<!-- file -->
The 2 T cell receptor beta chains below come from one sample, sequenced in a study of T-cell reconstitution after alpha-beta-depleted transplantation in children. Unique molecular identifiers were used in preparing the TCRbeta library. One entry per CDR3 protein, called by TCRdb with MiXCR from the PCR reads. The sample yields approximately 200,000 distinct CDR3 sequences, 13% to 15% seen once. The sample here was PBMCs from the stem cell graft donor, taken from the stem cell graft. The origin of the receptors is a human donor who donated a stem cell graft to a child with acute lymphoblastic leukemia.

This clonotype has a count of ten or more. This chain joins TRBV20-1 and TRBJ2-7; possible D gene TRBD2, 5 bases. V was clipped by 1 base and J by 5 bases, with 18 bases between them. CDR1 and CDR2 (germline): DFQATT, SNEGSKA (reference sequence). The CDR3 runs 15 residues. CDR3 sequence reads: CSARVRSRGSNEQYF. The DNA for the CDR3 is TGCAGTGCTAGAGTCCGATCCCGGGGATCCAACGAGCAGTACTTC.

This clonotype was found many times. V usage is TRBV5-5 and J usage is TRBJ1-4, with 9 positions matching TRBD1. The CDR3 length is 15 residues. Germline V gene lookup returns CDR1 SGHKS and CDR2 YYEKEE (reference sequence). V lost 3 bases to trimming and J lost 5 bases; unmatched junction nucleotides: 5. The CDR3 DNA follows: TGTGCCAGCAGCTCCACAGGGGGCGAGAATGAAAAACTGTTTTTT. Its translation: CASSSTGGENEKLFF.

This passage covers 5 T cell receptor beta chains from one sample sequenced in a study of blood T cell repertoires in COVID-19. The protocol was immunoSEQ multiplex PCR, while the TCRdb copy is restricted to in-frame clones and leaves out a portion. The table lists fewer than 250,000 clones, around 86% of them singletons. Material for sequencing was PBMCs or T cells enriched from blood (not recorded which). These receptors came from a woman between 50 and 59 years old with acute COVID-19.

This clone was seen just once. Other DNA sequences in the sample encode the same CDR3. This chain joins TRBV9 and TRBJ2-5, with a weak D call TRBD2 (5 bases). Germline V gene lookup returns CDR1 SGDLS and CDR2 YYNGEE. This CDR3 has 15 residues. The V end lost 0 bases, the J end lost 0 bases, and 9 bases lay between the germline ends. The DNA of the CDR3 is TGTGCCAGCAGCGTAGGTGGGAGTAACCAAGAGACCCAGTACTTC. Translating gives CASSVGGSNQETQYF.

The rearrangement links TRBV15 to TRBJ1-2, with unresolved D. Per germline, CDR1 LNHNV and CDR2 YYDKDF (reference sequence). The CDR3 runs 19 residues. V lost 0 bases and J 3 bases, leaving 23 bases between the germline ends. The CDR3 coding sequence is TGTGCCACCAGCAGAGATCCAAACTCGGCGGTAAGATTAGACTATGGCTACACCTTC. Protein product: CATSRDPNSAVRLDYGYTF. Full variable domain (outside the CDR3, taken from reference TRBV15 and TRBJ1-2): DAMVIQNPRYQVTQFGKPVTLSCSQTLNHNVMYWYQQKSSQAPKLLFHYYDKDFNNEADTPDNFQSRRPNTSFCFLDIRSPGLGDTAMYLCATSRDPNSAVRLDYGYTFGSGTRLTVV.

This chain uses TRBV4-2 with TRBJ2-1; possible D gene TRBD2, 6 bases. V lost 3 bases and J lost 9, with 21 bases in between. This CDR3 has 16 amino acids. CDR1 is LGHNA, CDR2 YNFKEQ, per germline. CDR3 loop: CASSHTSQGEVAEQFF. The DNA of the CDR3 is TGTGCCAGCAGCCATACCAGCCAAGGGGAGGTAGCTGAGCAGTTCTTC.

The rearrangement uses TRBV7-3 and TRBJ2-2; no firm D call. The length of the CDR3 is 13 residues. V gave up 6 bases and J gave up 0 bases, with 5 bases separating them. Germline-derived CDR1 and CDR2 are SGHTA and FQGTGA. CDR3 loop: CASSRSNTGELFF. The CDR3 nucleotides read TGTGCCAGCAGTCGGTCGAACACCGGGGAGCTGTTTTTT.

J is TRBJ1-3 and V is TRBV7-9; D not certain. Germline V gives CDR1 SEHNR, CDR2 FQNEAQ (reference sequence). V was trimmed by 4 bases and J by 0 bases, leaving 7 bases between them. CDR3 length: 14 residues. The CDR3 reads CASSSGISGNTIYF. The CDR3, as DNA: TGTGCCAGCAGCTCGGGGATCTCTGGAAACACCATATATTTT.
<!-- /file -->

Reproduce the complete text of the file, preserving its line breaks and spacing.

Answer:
The 2 T cell receptor beta chains below come from one sample, sequenced in a study of T-cell reconstitution after alpha-beta-depleted transplantation in children. Unique molecular identifiers were used in preparing the TCRbeta library. One entry per CDR3 protein, called by TCRdb with MiXCR from the PCR reads. The sample yields approximately 200,000 distinct CDR3 sequences, 13% to 15% seen once. The sample here was PBMCs from the stem cell graft donor, taken from the stem cell graft. The origin of the receptors is a human donor who donated a stem cell graft to a child with acute lymphoblastic leukemia.

This clonotype has a count of ten or more. This chain joins TRBV20-1 and TRBJ2-7; possible D gene TRBD2, 5 bases. V was clipped by 1 base and J by 5 bases, with 18 bases between them. CDR1 and CDR2 (germline): DFQATT, SNEGSKA (reference sequence). The CDR3 runs 15 residues. CDR3 sequence reads: CSARVRSRGSNEQYF. The DNA for the CDR3 is TGCAGTGCTAGAGTCCGATCCCGGGGATCCAACGAGCAGTACTTC.

This clonotype was found many times. V usage is TRBV5-5 and J usage is TRBJ1-4, with 9 positions matching TRBD1. The CDR3 length is 15 residues. Germline V gene lookup returns CDR1 SGHKS and CDR2 YYEKEE (reference sequence). V lost 3 bases to trimming and J lost 5 bases; unmatched junction nucleotides: 5. The CDR3 DNA follows: TGTGCCAGCAGCTCCACAGGGGGCGAGAATGAAAAACTGTTTTTT. Its translation: CASSSTGGENEKLFF.

This passage covers 5 T cell receptor beta chains from one sample sequenced in a study of blood T cell repertoires in COVID-19. The protocol was immunoSEQ multiplex PCR, while the TCRdb copy is restricted to in-frame clones and leaves out a portion. The table lists fewer than 250,000 clones, around 86% of them singletons. Material for sequencing was PBMCs or T cells enriched from blood (not recorded which). These receptors came from a woman between 50 and 59 years old with acute COVID-19.

This clone was seen just once. Other DNA sequences in the sample encode the same CDR3. This chain joins TRBV9 and TRBJ2-5, with a weak D call TRBD2 (5 bases). Germline V gene lookup returns CDR1 SGDLS and CDR2 YYNGEE. This CDR3 has 15 residues. The V end lost 0 bases, the J end lost 0 bases, and 9 bases lay between the germline ends. The DNA of the CDR3 is TGTGCCAGCAGCGTAGGTGGGAGTAACCAAGAGACCCAGTACTTC. Translating gives CASSVGGSNQETQYF.

The rearrangement links TRBV15 to TRBJ1-2, with unresolved D. Per germline, CDR1 LNHNV and CDR2 YYDKDF (reference sequence). The CDR3 runs 19 residues. V lost 0 bases and J 3 bases, leaving 23 bases between the germline ends. The CDR3 coding sequence is TGTGCCACCAGCAGAGATCCAAACTCGGCGGTAAGATTAGACTATGGCTACACCTTC. Protein product: CATSRDPNSAVRLDYGYTF. Full variable domain (outside the CDR3, taken from reference TRBV15 and TRBJ1-2): DAMVIQNPRYQVTQFGKPVTLSCSQTLNHNVMYWYQQKSSQAPKLLFHYYDKDFNNEADTPDNFQSRRPNTSFCFLDIRSPGLGDTAMYLCATSRDPNSAVRLDYGYTFGSGTRLTVV.

This chain uses TRBV4-2 with TRBJ2-1; possible D gene TRBD2, 6 bases. V lost 3 bases and J lost 9, with 21 bases in between. This CDR3 has 16 amino acids. CDR1 is LGHNA, CDR2 YNFKEQ, per germline. CDR3 loop: CASSHTSQGEVAEQFF. The DNA of the CDR3 is TGTGCCAGCAGCCATACCAGCCAAGGGGAGGTAGCTGAGCAGTTCTTC.

The rearrangement uses TRBV7-3 and TRBJ2-2; no firm D call. The length of the CDR3 is 13 residues. V gave up 6 bases and J gave up 0 bases, with 5 bases separating them. Germline-derived CDR1 and CDR2 are SGHTA and FQGTGA. CDR3 loop: CASSRSNTGELFF. The CDR3 nucleotides read TGTGCCAGCAGTCGGTCGAACACCGGGGAGCTGTTTTTT.

J is TRBJ1-3 and V is TRBV7-9; D not certain. Germline V gives CDR1 SEHNR, CDR2 FQNEAQ (reference sequence). V was trimmed by 4 bases and J by 0 bases, leaving 7 bases between them. CDR3 length: 14 residues. The CDR3 reads CASSSGISGNTIYF. The CDR3, as DNA: TGTGCCAGCAGCTCGGGGATCTCTGGAAACACCATATATTTT.